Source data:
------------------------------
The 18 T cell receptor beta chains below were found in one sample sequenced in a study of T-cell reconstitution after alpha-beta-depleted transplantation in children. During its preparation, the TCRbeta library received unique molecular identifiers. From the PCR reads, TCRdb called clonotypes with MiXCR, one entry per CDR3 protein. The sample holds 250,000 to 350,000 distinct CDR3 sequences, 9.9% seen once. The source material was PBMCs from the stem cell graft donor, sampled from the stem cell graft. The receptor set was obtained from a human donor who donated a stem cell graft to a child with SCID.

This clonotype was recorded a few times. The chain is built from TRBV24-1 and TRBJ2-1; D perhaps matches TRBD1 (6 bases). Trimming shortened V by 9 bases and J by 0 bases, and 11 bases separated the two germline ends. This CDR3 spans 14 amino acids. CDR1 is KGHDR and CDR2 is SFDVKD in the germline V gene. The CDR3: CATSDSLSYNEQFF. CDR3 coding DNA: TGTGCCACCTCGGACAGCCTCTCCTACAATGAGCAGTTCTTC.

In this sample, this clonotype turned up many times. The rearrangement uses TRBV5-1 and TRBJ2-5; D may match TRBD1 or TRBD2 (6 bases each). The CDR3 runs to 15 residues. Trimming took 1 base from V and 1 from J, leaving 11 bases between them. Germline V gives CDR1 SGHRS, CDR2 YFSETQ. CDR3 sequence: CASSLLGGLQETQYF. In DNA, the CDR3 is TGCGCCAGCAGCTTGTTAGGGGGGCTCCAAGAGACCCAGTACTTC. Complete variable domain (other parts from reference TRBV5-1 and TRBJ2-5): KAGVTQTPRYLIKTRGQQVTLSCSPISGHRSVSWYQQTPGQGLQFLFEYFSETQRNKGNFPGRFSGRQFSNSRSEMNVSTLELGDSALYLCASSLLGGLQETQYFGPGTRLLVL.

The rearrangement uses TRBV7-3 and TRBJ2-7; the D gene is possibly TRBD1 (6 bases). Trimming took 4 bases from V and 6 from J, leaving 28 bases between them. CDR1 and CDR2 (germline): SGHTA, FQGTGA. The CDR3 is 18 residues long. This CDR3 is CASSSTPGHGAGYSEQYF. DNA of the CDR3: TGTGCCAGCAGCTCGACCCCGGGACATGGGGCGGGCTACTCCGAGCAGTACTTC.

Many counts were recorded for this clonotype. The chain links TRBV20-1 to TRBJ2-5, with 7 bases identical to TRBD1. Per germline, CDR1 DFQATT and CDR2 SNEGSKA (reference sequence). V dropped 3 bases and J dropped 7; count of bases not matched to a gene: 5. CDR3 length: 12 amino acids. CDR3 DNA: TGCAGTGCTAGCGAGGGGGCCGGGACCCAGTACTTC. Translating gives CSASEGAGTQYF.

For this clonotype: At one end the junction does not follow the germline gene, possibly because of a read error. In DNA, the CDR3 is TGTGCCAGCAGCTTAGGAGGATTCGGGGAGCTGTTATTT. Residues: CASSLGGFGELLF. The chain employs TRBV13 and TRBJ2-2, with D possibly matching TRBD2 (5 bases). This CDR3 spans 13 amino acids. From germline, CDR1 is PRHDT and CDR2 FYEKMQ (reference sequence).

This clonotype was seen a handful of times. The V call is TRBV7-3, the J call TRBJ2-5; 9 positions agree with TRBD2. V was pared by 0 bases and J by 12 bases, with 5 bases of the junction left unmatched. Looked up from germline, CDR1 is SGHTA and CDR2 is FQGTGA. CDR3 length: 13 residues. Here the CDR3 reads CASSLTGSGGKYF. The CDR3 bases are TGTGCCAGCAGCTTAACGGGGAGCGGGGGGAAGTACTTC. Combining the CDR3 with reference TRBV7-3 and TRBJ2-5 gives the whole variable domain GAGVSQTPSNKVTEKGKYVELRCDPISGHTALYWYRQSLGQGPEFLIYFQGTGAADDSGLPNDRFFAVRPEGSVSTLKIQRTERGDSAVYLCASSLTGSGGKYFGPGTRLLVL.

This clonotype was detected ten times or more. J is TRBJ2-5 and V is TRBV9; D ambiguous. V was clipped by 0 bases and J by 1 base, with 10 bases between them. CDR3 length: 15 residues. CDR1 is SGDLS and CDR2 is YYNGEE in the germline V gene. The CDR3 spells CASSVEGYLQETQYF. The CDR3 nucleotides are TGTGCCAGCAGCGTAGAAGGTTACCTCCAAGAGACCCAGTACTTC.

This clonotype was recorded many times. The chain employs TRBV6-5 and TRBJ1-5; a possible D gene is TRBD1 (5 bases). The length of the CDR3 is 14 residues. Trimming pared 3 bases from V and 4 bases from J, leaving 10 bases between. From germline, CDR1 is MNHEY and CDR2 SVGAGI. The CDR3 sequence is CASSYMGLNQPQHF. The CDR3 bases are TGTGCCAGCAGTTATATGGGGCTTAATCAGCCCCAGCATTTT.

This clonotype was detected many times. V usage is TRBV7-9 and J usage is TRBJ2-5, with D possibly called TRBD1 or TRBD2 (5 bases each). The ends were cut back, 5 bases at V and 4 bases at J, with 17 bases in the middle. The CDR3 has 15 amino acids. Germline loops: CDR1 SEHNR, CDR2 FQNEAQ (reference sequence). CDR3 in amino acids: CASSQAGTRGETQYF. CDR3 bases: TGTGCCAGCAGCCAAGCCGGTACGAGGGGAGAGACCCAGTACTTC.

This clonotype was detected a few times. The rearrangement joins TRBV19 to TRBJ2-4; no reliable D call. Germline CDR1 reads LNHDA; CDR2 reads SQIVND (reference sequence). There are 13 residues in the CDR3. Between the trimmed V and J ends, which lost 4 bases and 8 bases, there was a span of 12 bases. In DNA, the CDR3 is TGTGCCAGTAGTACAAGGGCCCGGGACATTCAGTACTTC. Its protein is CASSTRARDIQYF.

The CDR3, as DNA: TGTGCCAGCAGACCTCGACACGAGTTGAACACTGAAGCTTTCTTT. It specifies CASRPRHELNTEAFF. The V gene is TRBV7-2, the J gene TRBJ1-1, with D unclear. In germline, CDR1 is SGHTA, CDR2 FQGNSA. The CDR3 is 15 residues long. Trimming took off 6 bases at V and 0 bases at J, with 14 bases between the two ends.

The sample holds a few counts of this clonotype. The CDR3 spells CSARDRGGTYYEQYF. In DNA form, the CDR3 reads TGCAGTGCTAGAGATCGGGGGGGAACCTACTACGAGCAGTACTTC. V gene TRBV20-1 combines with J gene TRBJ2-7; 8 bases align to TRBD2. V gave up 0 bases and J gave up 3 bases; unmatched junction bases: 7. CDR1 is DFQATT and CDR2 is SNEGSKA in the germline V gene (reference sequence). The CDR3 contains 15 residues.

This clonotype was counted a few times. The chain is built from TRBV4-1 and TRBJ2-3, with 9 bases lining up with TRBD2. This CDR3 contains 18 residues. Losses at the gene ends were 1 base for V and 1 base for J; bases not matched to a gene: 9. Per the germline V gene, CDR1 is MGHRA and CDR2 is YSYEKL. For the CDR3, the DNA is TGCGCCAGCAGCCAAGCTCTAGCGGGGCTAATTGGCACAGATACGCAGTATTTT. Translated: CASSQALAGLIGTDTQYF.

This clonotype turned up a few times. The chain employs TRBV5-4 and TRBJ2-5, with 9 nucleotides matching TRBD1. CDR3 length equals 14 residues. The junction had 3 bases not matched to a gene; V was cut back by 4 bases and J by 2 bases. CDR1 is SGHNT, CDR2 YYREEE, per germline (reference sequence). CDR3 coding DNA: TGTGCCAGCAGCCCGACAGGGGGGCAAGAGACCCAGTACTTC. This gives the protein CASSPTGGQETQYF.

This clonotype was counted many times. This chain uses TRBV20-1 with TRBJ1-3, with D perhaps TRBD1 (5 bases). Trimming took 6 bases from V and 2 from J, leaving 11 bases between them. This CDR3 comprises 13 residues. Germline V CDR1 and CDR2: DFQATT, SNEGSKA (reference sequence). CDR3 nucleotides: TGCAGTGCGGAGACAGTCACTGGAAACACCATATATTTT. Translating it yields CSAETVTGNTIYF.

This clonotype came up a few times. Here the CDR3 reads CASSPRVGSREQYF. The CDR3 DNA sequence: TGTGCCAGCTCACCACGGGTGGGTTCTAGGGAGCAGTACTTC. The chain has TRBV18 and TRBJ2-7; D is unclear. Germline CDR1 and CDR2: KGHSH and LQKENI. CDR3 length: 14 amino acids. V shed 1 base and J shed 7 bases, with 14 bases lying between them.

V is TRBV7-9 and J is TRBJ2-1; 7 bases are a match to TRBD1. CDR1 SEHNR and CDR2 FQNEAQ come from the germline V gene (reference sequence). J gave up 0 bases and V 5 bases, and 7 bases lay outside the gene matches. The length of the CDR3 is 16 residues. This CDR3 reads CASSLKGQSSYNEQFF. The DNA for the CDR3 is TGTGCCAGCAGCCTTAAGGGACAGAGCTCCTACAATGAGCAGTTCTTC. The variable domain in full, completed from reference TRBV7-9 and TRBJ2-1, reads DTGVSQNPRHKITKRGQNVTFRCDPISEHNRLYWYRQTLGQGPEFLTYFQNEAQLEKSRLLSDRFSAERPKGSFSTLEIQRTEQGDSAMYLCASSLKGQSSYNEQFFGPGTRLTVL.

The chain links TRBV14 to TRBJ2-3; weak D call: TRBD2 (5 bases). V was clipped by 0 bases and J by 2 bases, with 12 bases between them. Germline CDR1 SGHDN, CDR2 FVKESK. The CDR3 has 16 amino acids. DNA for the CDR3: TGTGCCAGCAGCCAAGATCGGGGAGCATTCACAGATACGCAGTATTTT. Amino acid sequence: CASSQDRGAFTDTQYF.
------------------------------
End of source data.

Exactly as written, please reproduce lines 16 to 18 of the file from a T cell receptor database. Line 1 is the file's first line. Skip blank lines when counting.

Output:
This clonotype was counted many times. This chain uses TRBV20-1 with TRBJ1-3, with D perhaps TRBD1 (5 bases). Trimming took 6 bases from V and 2 from J, leaving 11 bases between them. This CDR3 comprises 13 residues. Germline V CDR1 and CDR2: DFQATT, SNEGSKA (reference sequence). CDR3 nucleotides: TGCAGTGCGGAGACAGTCACTGGAAACACCATATATTTT. Translating it yields CSAETVTGNTIYF.

This clonotype came up a few times. Here the CDR3 reads CASSPRVGSREQYF. The CDR3 DNA sequence: TGTGCCAGCTCACCACGGGTGGGTTCTAGGGAGCAGTACTTC. The chain has TRBV18 and TRBJ2-7; D is unclear. Germline CDR1 and CDR2: KGHSH and LQKENI. CDR3 length: 14 amino acids. V shed 1 base and J shed 7 bases, with 14 bases lying between them.

V is TRBV7-9 and J is TRBJ2-1; 7 bases are a match to TRBD1. CDR1 SEHNR and CDR2 FQNEAQ come from the germline V gene (reference sequence). J gave up 0 bases and V 5 bases, and 7 bases lay outside the gene matches. The length of the CDR3 is 16 residues. This CDR3 reads CASSLKGQSSYNEQFF. The DNA for the CDR3 is TGTGCCAGCAGCCTTAAGGGACAGAGCTCCTACAATGAGCAGTTCTTC. The variable domain in full, completed from reference TRBV7-9 and TRBJ2-1, reads DTGVSQNPRHKITKRGQNVTFRCDPISEHNRLYWYRQTLGQGPEFLTYFQNEAQLEKSRLLSDRFSAERPKGSFSTLEIQRTEQGDSAMYLCASSLKGQSSYNEQFFGPGTRLTVL.